The level of difficulty of your abstract aptitude test
Abstract aptitude tests are used to measure job seekers at different organisational levels (such as graduate, professional and manager) and occupations/industries. To ensure that the abstract aptitude test is accurately measuring your abilities and potential, companies administering psychometric testing typically have a broad range of abstract aptitude tests with different levels of difficulty and benchmarks.
The level of difficulty of the abstract aptitude test you will receive is determined by the following factors:
- The type of job-level you are applying for – are you applying for a graduate or managerial role? Are you applying for a professional (non-managerial) or managerial role? Are you applying for a mid-level or senior managerial role? When you are applying for a managerial position, employers expect you to demonstrate stronger abstract reasoning skills than a non-managerial position.
- The type of occupation/industry you are applying for – are you applying for a HR, marketing or engineering role? For example, if you apply for a graduate position in engineering, you will be expected to show higher abstract reasoning skills than if you apply for a graduate position in HR.
What is a more difficult abstract reasoning test?
Each abstract aptitude test has a certain level of difficulty that is fairly consistent across all its test questions. However, you can expect the questions at the beginning of the abstract aptitude test to be simpler than those towards the end.
The level of difficulty of an abstract aptitude test is typically defined by three factors:
- the number of logical rules used to define a group of shapes
- the complexity of the rules
- the time constraints.
An abstract aptitude test of a low level of difficulty will typically have one simple, logical rule for each group of shapes and will not have too-tight time constraints. For example, a sequential series of shapes in which each shape turns 90 degrees anticlockwise to make up the next shape is typically considered a low level of difficulty.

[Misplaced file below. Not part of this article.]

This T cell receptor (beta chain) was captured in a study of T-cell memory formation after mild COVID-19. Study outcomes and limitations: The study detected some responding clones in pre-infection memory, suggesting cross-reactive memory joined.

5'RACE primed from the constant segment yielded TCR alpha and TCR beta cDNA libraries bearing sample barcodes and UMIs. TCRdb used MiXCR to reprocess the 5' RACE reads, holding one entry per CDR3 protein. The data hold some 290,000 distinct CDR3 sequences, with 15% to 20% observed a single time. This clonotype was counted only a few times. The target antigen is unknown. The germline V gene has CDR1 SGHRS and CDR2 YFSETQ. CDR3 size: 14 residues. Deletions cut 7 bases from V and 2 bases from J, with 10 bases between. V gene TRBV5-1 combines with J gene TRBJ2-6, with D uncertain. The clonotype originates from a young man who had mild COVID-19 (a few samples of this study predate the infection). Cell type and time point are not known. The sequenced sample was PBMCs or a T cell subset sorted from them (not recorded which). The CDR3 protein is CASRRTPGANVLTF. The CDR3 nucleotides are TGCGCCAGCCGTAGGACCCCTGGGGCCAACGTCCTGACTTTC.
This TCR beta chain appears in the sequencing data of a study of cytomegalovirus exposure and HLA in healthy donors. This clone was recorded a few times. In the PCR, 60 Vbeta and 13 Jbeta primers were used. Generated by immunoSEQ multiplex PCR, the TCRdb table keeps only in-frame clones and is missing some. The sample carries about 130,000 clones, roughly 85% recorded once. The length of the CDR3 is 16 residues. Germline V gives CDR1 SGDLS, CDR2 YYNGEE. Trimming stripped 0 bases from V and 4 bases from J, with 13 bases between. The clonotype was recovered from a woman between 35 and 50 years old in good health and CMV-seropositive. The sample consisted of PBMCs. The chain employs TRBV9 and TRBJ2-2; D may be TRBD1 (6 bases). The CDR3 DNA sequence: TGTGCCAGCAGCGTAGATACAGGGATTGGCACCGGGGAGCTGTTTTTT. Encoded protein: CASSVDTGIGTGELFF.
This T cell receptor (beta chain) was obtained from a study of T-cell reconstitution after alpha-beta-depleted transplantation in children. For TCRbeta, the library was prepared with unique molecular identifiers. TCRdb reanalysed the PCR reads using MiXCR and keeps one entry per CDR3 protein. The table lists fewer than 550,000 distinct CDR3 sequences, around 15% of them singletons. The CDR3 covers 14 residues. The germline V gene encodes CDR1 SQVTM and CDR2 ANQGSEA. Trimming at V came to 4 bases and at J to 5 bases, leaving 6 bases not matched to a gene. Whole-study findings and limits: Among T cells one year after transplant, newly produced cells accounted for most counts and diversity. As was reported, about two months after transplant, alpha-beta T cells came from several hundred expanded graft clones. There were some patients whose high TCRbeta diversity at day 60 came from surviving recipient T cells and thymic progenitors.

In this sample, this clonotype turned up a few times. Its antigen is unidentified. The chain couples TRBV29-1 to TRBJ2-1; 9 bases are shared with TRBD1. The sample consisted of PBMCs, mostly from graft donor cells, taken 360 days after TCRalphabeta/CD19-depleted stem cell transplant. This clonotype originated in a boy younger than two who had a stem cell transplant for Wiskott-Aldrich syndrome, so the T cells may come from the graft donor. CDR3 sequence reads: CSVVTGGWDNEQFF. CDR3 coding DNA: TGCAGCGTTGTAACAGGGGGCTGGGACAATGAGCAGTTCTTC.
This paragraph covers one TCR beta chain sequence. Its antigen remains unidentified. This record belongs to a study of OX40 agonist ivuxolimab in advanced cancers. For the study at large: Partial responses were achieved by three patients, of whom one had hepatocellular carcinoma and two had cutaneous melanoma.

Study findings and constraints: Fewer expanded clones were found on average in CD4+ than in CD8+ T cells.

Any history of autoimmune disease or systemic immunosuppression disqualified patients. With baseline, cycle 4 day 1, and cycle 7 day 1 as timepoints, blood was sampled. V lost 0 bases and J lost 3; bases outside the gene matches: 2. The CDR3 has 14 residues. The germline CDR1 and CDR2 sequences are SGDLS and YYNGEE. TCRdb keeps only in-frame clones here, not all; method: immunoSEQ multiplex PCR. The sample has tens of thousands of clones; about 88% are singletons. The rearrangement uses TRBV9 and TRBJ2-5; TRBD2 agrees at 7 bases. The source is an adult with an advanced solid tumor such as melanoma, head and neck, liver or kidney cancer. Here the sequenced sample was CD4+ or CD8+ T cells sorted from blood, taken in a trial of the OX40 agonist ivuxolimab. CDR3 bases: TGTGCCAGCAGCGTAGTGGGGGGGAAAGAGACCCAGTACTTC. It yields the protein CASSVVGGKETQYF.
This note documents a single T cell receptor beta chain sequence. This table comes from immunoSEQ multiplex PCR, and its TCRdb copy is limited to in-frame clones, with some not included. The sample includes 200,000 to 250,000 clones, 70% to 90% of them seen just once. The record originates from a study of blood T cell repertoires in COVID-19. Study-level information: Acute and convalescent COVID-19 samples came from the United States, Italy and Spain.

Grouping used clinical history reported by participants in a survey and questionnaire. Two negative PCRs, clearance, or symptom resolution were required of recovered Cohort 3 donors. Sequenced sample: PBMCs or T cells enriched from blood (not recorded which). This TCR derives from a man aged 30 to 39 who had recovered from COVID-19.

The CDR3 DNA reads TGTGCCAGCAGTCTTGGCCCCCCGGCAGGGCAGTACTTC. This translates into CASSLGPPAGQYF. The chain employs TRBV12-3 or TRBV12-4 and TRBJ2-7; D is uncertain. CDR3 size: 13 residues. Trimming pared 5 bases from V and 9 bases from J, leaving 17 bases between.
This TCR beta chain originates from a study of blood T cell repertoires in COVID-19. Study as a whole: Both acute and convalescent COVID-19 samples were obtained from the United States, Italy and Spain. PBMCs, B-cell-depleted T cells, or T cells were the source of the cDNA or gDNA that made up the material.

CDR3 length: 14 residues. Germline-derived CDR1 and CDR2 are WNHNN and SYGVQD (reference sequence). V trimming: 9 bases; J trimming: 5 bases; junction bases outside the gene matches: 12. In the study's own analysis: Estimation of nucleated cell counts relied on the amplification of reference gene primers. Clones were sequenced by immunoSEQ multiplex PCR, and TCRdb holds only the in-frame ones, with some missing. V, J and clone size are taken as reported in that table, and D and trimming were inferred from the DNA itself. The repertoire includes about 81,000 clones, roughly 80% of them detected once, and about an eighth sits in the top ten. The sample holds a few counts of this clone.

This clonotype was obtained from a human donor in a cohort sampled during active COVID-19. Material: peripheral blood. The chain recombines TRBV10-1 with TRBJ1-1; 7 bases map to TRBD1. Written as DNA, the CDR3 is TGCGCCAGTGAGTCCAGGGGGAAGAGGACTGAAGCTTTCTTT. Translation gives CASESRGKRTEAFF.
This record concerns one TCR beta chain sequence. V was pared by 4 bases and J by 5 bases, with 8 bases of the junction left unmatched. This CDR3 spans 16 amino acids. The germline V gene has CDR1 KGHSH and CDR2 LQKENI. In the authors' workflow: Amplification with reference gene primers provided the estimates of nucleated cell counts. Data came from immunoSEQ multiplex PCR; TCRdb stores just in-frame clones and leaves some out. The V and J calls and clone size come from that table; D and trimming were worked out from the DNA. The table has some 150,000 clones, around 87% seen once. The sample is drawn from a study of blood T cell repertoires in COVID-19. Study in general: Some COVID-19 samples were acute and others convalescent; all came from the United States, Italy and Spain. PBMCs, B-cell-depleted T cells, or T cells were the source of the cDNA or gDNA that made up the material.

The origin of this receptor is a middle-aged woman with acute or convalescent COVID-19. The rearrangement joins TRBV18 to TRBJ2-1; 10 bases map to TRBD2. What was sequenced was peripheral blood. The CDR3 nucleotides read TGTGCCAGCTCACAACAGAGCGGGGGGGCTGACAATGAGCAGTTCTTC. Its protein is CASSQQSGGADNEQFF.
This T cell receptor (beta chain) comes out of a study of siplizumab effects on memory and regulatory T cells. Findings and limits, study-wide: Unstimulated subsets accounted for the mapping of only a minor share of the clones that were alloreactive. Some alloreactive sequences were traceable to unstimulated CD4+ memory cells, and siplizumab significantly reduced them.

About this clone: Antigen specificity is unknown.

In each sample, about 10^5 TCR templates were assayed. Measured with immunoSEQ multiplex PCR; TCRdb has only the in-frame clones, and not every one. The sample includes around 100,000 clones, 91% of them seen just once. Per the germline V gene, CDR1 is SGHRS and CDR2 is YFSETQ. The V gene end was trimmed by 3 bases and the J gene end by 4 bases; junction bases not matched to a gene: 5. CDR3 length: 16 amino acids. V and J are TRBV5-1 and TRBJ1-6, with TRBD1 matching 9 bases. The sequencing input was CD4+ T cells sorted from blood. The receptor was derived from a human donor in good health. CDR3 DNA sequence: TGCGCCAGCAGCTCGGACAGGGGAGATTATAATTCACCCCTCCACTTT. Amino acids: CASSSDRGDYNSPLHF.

As the number of rules and their complexity increases and the time allowed is shortened, the abstract aptitude test is considered to be more difficult. Typically, abstract aptitude tests that include groups of shapes that are based on two or three rules and allow between 30 and 45 seconds for each question are considered to be of medium level of difficulty. Abstract aptitude tests that include groups of shapes that are based on three or more complex rules and allow less than 30 seconds for a question are regarded to be of high level of difficulty.
Practising for your abstract aptitude test
The levels of difficulty of abstract aptitude tests mean that even if you consider yourself as having a good abstract reasoning, you are still likely to hit some hurdles when you are taking your abstract aptitude test. Therefore, we recommend that you practise as much as you can before taking the real abstract test.
Online, practice abstract aptitude tests
You can practise by taking our practice abstract aptitude tests, which are designed to match the level of difficulty of the real abstract aptitude test that you are likely to receive. Upon completing each practice abstract test, you will receive an immediate full test report including:
- your total score compared against others applying for a similar role
- a list of your correct and wrong answers
- detailed answer explanations for each test question so you can learn how to avoid making a similar mistake in your real abstract aptitude test.
Online, abstract aptitude test course
You can take our online abstract aptitude test course to learn about the strategies and tactics for efficiently solving abstract test questions. The abstract aptitude course also includes the do’s and don’t’s of the abstract aptitude test and abstract aptitude test questions examples.
We strongly recommend that you take the abstract aptitude test course to get the ‘ins and outs’ of this test. Then apply this knowledge into practice using our practice abstract aptitude tests.